I am not God. I am not God. And the key to my worth is not in fixing other people. It is not trying to make myself indispensable by fixing everybody else’s trauma. And, you know, from all the things that I read in our posts, so many people say, you know, I’ve done so much for them. Why don’t they get it because it’s not your job to do. And that is not the key to healing. The key to healing is not fixing other people’s problems, but for giving the support while people discover what those problems are and fix them for themselves. And it’s something that is on no one’s timeline, but their own, you know, and, and unfortunately, you know, people feel so much at risk because there’s a marriage and there’s small children and a house and the mortgage and all of those trappings that people get wrapped up in the fear of what they’re going to lose, the security of being paired with somebody, anybody else, even if they are neglected and abused and, and, you know, being in financial ruin as a result of it. But people are so desperate to hang on to what is familiar and not take risks.

You know, I think if I’ve learned anything through this risk is okay, and sometimes failure comes along risk. But to me, personal growth never comes when things are stagnant, personal growth comes from challenge and was challenged comes failure because if you were successful each and every time, then there would really be no fulfilment there. So I think, you know, that that’s probably the biggest thing that I’ve learned through all of this, you know, stop self-doubt stop that, stop that challenge it. Yeah. I think as women, especially we, we base our self-worth on so many things that are unimportant, you know, and, and for a lot of people, it is about the outward trappings of success, but that’s, that’s not success. 30 years of marriage. It’s not success. If it’s unhappy having a big house, it’s not success. If you feel alone in it. I, you know, and I’ve got to tell you, you know, the greatest thing that I ever did was give up all of those things that were a sign of success to the outside world and come and live on a boat.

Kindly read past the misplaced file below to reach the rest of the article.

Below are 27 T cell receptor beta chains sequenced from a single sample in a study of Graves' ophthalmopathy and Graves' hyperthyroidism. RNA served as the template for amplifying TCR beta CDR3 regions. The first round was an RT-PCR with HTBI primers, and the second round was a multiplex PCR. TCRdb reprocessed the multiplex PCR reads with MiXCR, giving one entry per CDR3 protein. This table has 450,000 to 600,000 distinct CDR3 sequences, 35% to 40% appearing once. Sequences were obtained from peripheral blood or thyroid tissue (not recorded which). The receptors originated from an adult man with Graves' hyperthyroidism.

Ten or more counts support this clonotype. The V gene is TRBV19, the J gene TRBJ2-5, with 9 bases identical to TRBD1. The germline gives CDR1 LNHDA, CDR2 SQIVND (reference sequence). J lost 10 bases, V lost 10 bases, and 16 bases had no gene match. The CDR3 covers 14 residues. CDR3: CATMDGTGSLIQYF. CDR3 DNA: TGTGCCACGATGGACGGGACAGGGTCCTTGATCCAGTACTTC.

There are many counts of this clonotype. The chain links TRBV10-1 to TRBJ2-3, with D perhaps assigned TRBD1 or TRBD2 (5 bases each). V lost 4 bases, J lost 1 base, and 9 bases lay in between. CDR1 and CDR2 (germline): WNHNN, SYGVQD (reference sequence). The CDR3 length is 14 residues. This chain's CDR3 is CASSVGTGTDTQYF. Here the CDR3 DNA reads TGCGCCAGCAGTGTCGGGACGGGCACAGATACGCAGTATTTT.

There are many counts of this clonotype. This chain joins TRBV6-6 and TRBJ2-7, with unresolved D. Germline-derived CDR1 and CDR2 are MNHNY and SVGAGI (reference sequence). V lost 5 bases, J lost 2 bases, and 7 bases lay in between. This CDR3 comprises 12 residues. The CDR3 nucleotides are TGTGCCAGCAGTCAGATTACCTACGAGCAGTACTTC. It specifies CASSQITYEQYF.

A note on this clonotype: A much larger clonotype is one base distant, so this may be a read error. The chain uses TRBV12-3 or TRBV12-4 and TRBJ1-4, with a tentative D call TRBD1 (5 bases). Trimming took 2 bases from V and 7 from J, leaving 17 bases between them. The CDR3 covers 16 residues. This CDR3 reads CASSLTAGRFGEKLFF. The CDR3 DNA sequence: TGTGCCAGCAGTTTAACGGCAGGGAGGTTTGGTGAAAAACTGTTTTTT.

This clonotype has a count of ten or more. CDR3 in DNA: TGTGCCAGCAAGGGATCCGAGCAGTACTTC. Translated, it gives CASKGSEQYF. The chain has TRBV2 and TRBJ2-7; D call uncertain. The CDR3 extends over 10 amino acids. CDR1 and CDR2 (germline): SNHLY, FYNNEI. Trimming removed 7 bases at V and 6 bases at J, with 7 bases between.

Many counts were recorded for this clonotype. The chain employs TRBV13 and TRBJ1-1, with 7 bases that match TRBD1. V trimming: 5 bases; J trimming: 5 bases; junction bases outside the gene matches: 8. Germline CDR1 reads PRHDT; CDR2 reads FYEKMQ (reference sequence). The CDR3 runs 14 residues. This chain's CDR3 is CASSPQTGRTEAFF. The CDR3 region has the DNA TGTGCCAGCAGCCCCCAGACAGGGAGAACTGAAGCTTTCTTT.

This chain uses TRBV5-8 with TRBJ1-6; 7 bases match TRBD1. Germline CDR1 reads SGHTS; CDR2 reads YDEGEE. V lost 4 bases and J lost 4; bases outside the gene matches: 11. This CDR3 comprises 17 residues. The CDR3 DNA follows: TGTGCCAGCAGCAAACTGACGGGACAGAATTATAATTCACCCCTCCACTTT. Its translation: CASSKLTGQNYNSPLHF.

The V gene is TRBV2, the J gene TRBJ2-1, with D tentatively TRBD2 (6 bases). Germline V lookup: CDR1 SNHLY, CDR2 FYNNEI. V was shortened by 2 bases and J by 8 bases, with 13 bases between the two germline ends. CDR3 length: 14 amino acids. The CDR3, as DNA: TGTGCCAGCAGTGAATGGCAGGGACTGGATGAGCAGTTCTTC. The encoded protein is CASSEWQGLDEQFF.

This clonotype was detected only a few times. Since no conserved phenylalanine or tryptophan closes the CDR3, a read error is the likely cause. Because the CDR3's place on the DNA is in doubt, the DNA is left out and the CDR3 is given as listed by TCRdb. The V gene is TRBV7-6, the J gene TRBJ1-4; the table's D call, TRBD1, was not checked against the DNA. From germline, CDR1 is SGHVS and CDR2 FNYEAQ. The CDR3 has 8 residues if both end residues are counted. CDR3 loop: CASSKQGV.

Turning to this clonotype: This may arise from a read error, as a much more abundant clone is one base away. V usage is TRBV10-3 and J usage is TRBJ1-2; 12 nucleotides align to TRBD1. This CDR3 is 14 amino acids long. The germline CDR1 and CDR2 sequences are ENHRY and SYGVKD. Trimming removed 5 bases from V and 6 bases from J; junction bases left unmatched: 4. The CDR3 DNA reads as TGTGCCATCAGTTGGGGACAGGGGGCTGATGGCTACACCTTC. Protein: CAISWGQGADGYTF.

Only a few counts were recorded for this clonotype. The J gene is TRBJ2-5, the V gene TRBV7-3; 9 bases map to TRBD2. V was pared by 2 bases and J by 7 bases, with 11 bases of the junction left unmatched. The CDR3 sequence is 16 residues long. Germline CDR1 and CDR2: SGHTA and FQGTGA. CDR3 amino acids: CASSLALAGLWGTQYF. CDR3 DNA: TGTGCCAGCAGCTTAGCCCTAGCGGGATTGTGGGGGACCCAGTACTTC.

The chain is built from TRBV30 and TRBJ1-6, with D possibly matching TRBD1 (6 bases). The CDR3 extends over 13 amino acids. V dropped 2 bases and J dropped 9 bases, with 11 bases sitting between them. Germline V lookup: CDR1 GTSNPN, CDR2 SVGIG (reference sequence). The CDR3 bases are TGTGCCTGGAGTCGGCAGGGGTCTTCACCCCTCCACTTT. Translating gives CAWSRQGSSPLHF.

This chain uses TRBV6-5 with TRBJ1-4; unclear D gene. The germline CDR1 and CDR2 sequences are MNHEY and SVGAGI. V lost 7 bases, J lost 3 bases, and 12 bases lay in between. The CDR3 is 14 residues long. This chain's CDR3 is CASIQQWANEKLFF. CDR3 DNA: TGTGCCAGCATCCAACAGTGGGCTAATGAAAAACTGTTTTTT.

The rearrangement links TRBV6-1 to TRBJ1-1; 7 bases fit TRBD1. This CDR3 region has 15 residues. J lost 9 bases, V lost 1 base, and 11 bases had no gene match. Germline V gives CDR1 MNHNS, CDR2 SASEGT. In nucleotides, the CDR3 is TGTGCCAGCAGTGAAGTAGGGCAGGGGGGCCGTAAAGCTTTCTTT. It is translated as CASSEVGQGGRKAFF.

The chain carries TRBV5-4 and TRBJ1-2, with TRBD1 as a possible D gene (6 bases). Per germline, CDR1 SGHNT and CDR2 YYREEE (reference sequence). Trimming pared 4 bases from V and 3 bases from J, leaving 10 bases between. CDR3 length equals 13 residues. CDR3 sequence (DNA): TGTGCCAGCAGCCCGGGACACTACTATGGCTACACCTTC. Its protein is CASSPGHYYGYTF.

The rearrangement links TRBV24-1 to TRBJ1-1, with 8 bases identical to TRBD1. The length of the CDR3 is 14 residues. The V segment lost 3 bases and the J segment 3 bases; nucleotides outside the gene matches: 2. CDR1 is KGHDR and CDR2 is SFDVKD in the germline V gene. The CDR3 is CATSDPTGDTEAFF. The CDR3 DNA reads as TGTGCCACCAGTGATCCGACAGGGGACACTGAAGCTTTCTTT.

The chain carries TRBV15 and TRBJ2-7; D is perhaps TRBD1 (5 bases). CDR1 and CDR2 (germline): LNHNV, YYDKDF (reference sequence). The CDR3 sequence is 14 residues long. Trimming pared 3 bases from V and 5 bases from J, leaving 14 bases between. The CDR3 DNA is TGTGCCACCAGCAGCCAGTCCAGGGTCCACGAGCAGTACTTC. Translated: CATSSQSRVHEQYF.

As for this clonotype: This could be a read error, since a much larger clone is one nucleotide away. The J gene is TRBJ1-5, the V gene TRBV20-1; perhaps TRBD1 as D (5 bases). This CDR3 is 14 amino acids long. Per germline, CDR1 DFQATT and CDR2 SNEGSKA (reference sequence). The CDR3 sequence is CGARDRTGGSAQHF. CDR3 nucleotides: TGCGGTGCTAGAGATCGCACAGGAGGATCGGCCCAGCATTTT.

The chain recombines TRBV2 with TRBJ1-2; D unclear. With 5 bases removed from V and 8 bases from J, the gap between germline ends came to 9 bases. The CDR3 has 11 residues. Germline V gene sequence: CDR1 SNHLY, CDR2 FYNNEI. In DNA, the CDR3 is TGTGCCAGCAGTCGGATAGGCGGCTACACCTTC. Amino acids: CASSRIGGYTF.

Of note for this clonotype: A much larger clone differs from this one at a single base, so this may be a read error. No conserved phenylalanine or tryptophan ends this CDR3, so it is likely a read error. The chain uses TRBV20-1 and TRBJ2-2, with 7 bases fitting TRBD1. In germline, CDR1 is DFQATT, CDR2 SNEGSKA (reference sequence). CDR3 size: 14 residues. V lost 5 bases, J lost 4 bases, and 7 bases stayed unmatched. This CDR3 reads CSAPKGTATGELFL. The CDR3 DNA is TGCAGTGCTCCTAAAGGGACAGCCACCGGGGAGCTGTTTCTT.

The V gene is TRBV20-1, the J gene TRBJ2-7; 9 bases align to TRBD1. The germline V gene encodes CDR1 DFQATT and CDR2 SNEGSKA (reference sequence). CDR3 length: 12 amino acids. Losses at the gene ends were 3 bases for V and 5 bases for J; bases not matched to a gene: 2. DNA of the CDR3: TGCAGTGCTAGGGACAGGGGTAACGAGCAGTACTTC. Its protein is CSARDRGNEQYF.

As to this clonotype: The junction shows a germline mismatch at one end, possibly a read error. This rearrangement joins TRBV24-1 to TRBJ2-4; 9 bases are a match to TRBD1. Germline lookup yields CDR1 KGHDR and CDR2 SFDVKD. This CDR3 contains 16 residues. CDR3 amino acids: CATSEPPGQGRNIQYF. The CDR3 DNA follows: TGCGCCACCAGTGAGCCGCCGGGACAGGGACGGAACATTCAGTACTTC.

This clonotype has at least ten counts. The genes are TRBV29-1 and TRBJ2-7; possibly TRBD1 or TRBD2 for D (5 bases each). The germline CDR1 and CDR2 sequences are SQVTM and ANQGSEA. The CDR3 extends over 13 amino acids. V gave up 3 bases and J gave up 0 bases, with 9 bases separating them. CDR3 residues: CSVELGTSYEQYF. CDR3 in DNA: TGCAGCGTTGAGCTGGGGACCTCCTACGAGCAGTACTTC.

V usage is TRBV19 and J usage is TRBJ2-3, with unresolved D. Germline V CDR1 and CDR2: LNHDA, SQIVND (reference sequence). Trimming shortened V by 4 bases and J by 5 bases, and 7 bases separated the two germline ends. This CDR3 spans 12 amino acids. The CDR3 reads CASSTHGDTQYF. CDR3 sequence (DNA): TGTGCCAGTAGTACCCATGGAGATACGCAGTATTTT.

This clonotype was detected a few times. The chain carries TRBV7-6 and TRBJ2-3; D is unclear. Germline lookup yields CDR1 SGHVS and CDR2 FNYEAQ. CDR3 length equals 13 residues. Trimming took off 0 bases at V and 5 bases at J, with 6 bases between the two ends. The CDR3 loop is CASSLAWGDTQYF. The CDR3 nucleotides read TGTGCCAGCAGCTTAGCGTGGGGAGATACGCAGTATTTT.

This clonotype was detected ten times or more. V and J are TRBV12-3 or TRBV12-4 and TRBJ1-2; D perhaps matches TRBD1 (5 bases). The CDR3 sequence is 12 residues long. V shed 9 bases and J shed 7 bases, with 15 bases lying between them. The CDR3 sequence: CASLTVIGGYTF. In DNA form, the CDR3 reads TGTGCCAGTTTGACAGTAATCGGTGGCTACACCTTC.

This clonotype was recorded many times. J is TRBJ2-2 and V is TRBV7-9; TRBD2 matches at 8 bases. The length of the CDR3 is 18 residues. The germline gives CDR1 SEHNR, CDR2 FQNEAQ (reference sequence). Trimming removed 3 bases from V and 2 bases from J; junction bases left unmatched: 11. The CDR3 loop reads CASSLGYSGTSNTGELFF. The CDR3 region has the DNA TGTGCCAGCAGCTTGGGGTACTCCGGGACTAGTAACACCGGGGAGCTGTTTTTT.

I love that you’re living on a boat. Um, you’ve got the water in behind you. Biggest smile on your face. And living with compassion.

I love my husband and I, and I will always love my husband. I hate what happened to him. And then I love that I’m now married to someone that knew him, that I can freely share any thought that goes through my mind. When I think about my husband and he loved him too next this time next week is 14 years since he died, you know? And it’s nice not to have to hide my morning. I can share it with him, that he understands that I can do it freely.

People need to go where there is peace. I think that’s interesting that you mentioned morning because 14 years on, I think from my experience, the morning you move forward with your loved one in your life. It’s not something that you get over and that the pain goes away. It’s still there at times, ebbs and flows and certain things that happen. Um, for me, that bring back those memories of the happy times and how they’re not, how he’s, how he’s gone, but he’s still there